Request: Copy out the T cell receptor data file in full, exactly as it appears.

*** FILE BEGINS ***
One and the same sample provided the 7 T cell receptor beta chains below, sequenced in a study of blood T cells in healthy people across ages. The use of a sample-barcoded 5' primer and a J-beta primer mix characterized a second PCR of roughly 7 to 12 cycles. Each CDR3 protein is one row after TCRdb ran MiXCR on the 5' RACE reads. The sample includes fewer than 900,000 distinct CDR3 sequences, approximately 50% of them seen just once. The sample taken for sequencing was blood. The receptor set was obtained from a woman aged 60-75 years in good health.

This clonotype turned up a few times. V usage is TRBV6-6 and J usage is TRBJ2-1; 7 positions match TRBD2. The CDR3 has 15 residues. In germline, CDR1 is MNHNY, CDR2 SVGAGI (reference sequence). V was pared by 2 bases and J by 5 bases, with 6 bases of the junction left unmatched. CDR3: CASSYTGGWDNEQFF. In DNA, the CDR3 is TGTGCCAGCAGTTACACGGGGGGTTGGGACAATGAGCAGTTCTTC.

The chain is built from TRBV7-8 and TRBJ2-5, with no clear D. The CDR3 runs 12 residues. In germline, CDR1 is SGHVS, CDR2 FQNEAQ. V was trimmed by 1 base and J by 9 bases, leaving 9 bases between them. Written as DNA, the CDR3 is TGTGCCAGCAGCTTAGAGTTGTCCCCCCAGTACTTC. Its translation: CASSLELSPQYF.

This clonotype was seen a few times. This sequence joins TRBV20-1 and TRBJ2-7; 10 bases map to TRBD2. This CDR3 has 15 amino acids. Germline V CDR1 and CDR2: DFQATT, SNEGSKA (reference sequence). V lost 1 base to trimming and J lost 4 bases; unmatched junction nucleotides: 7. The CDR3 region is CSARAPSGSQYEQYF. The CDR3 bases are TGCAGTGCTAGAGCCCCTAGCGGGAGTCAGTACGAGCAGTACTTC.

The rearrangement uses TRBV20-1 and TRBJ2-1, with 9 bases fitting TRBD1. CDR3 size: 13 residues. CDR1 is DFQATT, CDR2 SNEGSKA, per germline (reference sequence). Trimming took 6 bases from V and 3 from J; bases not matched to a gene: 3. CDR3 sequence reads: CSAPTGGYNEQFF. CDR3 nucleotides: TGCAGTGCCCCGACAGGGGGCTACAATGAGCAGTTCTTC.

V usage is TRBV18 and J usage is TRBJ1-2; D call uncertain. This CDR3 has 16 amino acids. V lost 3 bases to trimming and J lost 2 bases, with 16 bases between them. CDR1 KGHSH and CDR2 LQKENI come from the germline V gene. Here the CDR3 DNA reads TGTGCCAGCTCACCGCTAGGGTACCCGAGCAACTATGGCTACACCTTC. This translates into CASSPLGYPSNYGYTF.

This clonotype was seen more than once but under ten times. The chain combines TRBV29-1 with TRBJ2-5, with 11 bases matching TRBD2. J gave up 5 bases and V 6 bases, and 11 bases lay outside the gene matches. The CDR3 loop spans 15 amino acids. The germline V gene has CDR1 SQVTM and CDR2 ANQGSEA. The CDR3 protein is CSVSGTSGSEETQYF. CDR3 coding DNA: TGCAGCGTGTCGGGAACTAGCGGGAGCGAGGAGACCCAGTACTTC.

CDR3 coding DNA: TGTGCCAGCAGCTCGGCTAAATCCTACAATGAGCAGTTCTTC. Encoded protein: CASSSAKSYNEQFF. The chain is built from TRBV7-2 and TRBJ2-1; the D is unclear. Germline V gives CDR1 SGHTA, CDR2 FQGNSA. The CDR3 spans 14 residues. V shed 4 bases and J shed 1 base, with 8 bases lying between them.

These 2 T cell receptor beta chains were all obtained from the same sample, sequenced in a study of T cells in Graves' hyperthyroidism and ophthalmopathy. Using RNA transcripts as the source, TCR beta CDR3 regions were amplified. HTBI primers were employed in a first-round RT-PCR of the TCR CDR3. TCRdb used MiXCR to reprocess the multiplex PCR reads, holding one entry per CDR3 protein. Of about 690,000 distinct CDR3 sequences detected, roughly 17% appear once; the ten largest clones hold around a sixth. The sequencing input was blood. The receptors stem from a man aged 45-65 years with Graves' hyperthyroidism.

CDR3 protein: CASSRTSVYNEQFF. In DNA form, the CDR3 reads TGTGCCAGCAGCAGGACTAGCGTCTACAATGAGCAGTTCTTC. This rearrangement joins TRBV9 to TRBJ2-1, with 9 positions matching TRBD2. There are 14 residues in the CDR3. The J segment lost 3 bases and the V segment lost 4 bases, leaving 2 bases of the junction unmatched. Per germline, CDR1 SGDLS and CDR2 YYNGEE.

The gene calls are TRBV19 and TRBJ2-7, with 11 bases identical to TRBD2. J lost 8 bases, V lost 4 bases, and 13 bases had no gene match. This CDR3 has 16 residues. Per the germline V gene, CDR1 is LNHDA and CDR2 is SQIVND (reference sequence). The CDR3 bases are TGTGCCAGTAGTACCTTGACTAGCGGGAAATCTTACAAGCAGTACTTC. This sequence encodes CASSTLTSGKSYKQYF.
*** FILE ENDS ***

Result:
One and the same sample provided the 7 T cell receptor beta chains below, sequenced in a study of blood T cells in healthy people across ages. The use of a sample-barcoded 5' primer and a J-beta primer mix characterized a second PCR of roughly 7 to 12 cycles. Each CDR3 protein is one row after TCRdb ran MiXCR on the 5' RACE reads. The sample includes fewer than 900,000 distinct CDR3 sequences, approximately 50% of them seen just once. The sample taken for sequencing was blood. The receptor set was obtained from a woman aged 60-75 years in good health.

This clonotype turned up a few times. V usage is TRBV6-6 and J usage is TRBJ2-1; 7 positions match TRBD2. The CDR3 has 15 residues. In germline, CDR1 is MNHNY, CDR2 SVGAGI (reference sequence). V was pared by 2 bases and J by 5 bases, with 6 bases of the junction left unmatched. CDR3: CASSYTGGWDNEQFF. In DNA, the CDR3 is TGTGCCAGCAGTTACACGGGGGGTTGGGACAATGAGCAGTTCTTC.

The chain is built from TRBV7-8 and TRBJ2-5, with no clear D. The CDR3 runs 12 residues. In germline, CDR1 is SGHVS, CDR2 FQNEAQ. V was trimmed by 1 base and J by 9 bases, leaving 9 bases between them. Written as DNA, the CDR3 is TGTGCCAGCAGCTTAGAGTTGTCCCCCCAGTACTTC. Its translation: CASSLELSPQYF.

This clonotype was seen a few times. This sequence joins TRBV20-1 and TRBJ2-7; 10 bases map to TRBD2. This CDR3 has 15 amino acids. Germline V CDR1 and CDR2: DFQATT, SNEGSKA (reference sequence). V lost 1 base to trimming and J lost 4 bases; unmatched junction nucleotides: 7. The CDR3 region is CSARAPSGSQYEQYF. The CDR3 bases are TGCAGTGCTAGAGCCCCTAGCGGGAGTCAGTACGAGCAGTACTTC.

The rearrangement uses TRBV20-1 and TRBJ2-1, with 9 bases fitting TRBD1. CDR3 size: 13 residues. CDR1 is DFQATT, CDR2 SNEGSKA, per germline (reference sequence). Trimming took 6 bases from V and 3 from J; bases not matched to a gene: 3. CDR3 sequence reads: CSAPTGGYNEQFF. CDR3 nucleotides: TGCAGTGCCCCGACAGGGGGCTACAATGAGCAGTTCTTC.

V usage is TRBV18 and J usage is TRBJ1-2; D call uncertain. This CDR3 has 16 amino acids. V lost 3 bases to trimming and J lost 2 bases, with 16 bases between them. CDR1 KGHSH and CDR2 LQKENI come from the germline V gene. Here the CDR3 DNA reads TGTGCCAGCTCACCGCTAGGGTACCCGAGCAACTATGGCTACACCTTC. This translates into CASSPLGYPSNYGYTF.

This clonotype was seen more than once but under ten times. The chain combines TRBV29-1 with TRBJ2-5, with 11 bases matching TRBD2. J gave up 5 bases and V 6 bases, and 11 bases lay outside the gene matches. The CDR3 loop spans 15 amino acids. The germline V gene has CDR1 SQVTM and CDR2 ANQGSEA. The CDR3 protein is CSVSGTSGSEETQYF. CDR3 coding DNA: TGCAGCGTGTCGGGAACTAGCGGGAGCGAGGAGACCCAGTACTTC.

CDR3 coding DNA: TGTGCCAGCAGCTCGGCTAAATCCTACAATGAGCAGTTCTTC. Encoded protein: CASSSAKSYNEQFF. The chain is built from TRBV7-2 and TRBJ2-1; the D is unclear. Germline V gives CDR1 SGHTA, CDR2 FQGNSA. The CDR3 spans 14 residues. V shed 4 bases and J shed 1 base, with 8 bases lying between them.

These 2 T cell receptor beta chains were all obtained from the same sample, sequenced in a study of T cells in Graves' hyperthyroidism and ophthalmopathy. Using RNA transcripts as the source, TCR beta CDR3 regions were amplified. HTBI primers were employed in a first-round RT-PCR of the TCR CDR3. TCRdb used MiXCR to reprocess the multiplex PCR reads, holding one entry per CDR3 protein. Of about 690,000 distinct CDR3 sequences detected, roughly 17% appear once; the ten largest clones hold around a sixth. The sequencing input was blood. The receptors stem from a man aged 45-65 years with Graves' hyperthyroidism.

CDR3 protein: CASSRTSVYNEQFF. In DNA form, the CDR3 reads TGTGCCAGCAGCAGGACTAGCGTCTACAATGAGCAGTTCTTC. This rearrangement joins TRBV9 to TRBJ2-1, with 9 positions matching TRBD2. There are 14 residues in the CDR3. The J segment lost 3 bases and the V segment lost 4 bases, leaving 2 bases of the junction unmatched. Per germline, CDR1 SGDLS and CDR2 YYNGEE.

The gene calls are TRBV19 and TRBJ2-7, with 11 bases identical to TRBD2. J lost 8 bases, V lost 4 bases, and 13 bases had no gene match. This CDR3 has 16 residues. Per the germline V gene, CDR1 is LNHDA and CDR2 is SQIVND (reference sequence). The CDR3 bases are TGTGCCAGTAGTACCTTGACTAGCGGGAAATCTTACAAGCAGTACTTC. This sequence encodes CASSTLTSGKSYKQYF.